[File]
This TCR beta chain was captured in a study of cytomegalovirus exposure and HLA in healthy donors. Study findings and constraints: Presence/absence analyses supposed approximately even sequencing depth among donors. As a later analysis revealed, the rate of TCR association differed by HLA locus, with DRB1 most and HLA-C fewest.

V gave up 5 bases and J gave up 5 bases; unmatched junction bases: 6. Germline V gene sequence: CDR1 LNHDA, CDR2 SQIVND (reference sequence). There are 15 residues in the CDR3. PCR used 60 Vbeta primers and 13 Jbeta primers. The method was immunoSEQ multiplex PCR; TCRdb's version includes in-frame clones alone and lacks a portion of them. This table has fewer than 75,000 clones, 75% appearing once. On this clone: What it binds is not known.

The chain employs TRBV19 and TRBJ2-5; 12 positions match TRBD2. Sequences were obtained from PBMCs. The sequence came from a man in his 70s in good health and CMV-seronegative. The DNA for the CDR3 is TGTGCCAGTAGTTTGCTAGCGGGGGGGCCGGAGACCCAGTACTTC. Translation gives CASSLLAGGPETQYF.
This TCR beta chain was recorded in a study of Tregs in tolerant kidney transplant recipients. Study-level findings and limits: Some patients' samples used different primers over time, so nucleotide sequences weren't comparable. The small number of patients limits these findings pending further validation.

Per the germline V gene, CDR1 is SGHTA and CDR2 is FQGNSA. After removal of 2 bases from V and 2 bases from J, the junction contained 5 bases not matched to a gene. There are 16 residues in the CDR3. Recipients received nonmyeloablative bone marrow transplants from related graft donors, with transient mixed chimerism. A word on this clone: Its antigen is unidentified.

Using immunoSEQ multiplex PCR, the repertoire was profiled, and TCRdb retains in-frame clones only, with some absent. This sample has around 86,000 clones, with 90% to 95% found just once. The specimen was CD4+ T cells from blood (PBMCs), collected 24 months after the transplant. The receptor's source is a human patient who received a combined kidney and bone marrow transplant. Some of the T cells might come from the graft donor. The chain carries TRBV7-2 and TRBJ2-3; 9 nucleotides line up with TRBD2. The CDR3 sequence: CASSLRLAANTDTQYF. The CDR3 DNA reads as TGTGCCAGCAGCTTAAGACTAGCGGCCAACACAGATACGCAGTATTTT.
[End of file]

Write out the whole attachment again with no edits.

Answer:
This TCR beta chain was captured in a study of cytomegalovirus exposure and HLA in healthy donors. Study findings and constraints: Presence/absence analyses supposed approximately even sequencing depth among donors. As a later analysis revealed, the rate of TCR association differed by HLA locus, with DRB1 most and HLA-C fewest.

V gave up 5 bases and J gave up 5 bases; unmatched junction bases: 6. Germline V gene sequence: CDR1 LNHDA, CDR2 SQIVND (reference sequence). There are 15 residues in the CDR3. PCR used 60 Vbeta primers and 13 Jbeta primers. The method was immunoSEQ multiplex PCR; TCRdb's version includes in-frame clones alone and lacks a portion of them. This table has fewer than 75,000 clones, 75% appearing once. On this clone: What it binds is not known.

The chain employs TRBV19 and TRBJ2-5; 12 positions match TRBD2. Sequences were obtained from PBMCs. The sequence came from a man in his 70s in good health and CMV-seronegative. The DNA for the CDR3 is TGTGCCAGTAGTTTGCTAGCGGGGGGGCCGGAGACCCAGTACTTC. Translation gives CASSLLAGGPETQYF.
This TCR beta chain was recorded in a study of Tregs in tolerant kidney transplant recipients. Study-level findings and limits: Some patients' samples used different primers over time, so nucleotide sequences weren't comparable. The small number of patients limits these findings pending further validation.

Per the germline V gene, CDR1 is SGHTA and CDR2 is FQGNSA. After removal of 2 bases from V and 2 bases from J, the junction contained 5 bases not matched to a gene. There are 16 residues in the CDR3. Recipients received nonmyeloablative bone marrow transplants from related graft donors, with transient mixed chimerism. A word on this clone: Its antigen is unidentified.

Using immunoSEQ multiplex PCR, the repertoire was profiled, and TCRdb retains in-frame clones only, with some absent. This sample has around 86,000 clones, with 90% to 95% found just once. The specimen was CD4+ T cells from blood (PBMCs), collected 24 months after the transplant. The receptor's source is a human patient who received a combined kidney and bone marrow transplant. Some of the T cells might come from the graft donor. The chain carries TRBV7-2 and TRBJ2-3; 9 nucleotides line up with TRBD2. The CDR3 sequence: CASSLRLAANTDTQYF. The CDR3 DNA reads as TGTGCCAGCAGCTTAAGACTAGCGGCCAACACAGATACGCAGTATTTT.